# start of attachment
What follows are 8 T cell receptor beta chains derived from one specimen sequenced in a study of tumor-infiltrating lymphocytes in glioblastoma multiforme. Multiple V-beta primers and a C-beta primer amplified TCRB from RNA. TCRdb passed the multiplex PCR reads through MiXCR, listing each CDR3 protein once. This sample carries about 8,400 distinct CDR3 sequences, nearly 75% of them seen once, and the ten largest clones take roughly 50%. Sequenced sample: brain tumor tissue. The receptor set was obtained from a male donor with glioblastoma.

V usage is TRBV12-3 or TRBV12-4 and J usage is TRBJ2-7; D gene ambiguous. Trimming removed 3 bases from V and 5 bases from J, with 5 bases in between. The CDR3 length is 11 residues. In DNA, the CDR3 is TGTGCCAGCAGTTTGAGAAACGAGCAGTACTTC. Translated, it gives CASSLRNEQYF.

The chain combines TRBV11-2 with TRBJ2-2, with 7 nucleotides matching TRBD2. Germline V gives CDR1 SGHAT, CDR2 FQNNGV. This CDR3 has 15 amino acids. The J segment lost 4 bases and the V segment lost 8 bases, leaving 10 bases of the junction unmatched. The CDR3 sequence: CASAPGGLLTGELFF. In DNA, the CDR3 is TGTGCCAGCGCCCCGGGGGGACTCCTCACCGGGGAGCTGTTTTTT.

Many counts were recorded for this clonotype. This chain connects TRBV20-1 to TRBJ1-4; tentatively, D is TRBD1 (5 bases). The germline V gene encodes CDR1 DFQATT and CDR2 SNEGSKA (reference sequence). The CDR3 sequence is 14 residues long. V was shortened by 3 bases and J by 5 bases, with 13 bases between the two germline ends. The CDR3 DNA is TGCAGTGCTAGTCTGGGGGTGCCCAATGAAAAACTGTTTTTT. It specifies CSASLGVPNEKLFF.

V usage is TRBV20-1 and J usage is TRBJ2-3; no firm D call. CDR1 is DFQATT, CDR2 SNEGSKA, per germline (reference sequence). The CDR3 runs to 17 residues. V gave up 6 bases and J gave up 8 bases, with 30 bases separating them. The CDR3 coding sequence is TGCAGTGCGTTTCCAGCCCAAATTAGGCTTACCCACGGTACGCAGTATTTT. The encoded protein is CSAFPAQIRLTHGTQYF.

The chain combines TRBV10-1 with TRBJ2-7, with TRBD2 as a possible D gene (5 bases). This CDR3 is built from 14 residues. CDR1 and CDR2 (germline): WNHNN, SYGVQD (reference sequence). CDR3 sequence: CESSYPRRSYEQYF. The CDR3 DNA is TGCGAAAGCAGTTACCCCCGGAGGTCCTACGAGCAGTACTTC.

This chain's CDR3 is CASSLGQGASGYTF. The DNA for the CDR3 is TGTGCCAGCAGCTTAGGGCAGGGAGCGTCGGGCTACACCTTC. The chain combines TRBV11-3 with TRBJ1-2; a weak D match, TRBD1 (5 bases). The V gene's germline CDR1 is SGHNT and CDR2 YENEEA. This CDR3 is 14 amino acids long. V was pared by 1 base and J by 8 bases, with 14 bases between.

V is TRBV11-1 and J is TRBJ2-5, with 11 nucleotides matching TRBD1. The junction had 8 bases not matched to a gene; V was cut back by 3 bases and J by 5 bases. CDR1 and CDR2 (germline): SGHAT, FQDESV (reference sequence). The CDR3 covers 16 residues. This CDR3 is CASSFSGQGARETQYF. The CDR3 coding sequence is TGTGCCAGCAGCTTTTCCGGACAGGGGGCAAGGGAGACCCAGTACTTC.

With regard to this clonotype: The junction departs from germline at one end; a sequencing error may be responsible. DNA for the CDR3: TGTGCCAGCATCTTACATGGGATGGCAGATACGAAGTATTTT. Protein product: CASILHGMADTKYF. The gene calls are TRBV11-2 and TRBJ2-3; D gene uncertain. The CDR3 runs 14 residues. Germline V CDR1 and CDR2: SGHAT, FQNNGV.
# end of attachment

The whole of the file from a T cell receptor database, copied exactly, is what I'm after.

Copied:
What follows are 8 T cell receptor beta chains derived from one specimen sequenced in a study of tumor-infiltrating lymphocytes in glioblastoma multiforme. Multiple V-beta primers and a C-beta primer amplified TCRB from RNA. TCRdb passed the multiplex PCR reads through MiXCR, listing each CDR3 protein once. This sample carries about 8,400 distinct CDR3 sequences, nearly 75% of them seen once, and the ten largest clones take roughly 50%. Sequenced sample: brain tumor tissue. The receptor set was obtained from a male donor with glioblastoma.

V usage is TRBV12-3 or TRBV12-4 and J usage is TRBJ2-7; D gene ambiguous. Trimming removed 3 bases from V and 5 bases from J, with 5 bases in between. The CDR3 length is 11 residues. In DNA, the CDR3 is TGTGCCAGCAGTTTGAGAAACGAGCAGTACTTC. Translated, it gives CASSLRNEQYF.

The chain combines TRBV11-2 with TRBJ2-2, with 7 nucleotides matching TRBD2. Germline V gives CDR1 SGHAT, CDR2 FQNNGV. This CDR3 has 15 amino acids. The J segment lost 4 bases and the V segment lost 8 bases, leaving 10 bases of the junction unmatched. The CDR3 sequence: CASAPGGLLTGELFF. In DNA, the CDR3 is TGTGCCAGCGCCCCGGGGGGACTCCTCACCGGGGAGCTGTTTTTT.

Many counts were recorded for this clonotype. This chain connects TRBV20-1 to TRBJ1-4; tentatively, D is TRBD1 (5 bases). The germline V gene encodes CDR1 DFQATT and CDR2 SNEGSKA (reference sequence). The CDR3 sequence is 14 residues long. V was shortened by 3 bases and J by 5 bases, with 13 bases between the two germline ends. The CDR3 DNA is TGCAGTGCTAGTCTGGGGGTGCCCAATGAAAAACTGTTTTTT. It specifies CSASLGVPNEKLFF.

V usage is TRBV20-1 and J usage is TRBJ2-3; no firm D call. CDR1 is DFQATT, CDR2 SNEGSKA, per germline (reference sequence). The CDR3 runs to 17 residues. V gave up 6 bases and J gave up 8 bases, with 30 bases separating them. The CDR3 coding sequence is TGCAGTGCGTTTCCAGCCCAAATTAGGCTTACCCACGGTACGCAGTATTTT. The encoded protein is CSAFPAQIRLTHGTQYF.

The chain combines TRBV10-1 with TRBJ2-7, with TRBD2 as a possible D gene (5 bases). This CDR3 is built from 14 residues. CDR1 and CDR2 (germline): WNHNN, SYGVQD (reference sequence). CDR3 sequence: CESSYPRRSYEQYF. The CDR3 DNA is TGCGAAAGCAGTTACCCCCGGAGGTCCTACGAGCAGTACTTC.

This chain's CDR3 is CASSLGQGASGYTF. The DNA for the CDR3 is TGTGCCAGCAGCTTAGGGCAGGGAGCGTCGGGCTACACCTTC. The chain combines TRBV11-3 with TRBJ1-2; a weak D match, TRBD1 (5 bases). The V gene's germline CDR1 is SGHNT and CDR2 YENEEA. This CDR3 is 14 amino acids long. V was pared by 1 base and J by 8 bases, with 14 bases between.

V is TRBV11-1 and J is TRBJ2-5, with 11 nucleotides matching TRBD1. The junction had 8 bases not matched to a gene; V was cut back by 3 bases and J by 5 bases. CDR1 and CDR2 (germline): SGHAT, FQDESV (reference sequence). The CDR3 covers 16 residues. This CDR3 is CASSFSGQGARETQYF. The CDR3 coding sequence is TGTGCCAGCAGCTTTTCCGGACAGGGGGCAAGGGAGACCCAGTACTTC.

With regard to this clonotype: The junction departs from germline at one end; a sequencing error may be responsible. DNA for the CDR3: TGTGCCAGCATCTTACATGGGATGGCAGATACGAAGTATTTT. Protein product: CASILHGMADTKYF. The gene calls are TRBV11-2 and TRBJ2-3; D gene uncertain. The CDR3 runs 14 residues. Germline V CDR1 and CDR2: SGHAT, FQNNGV.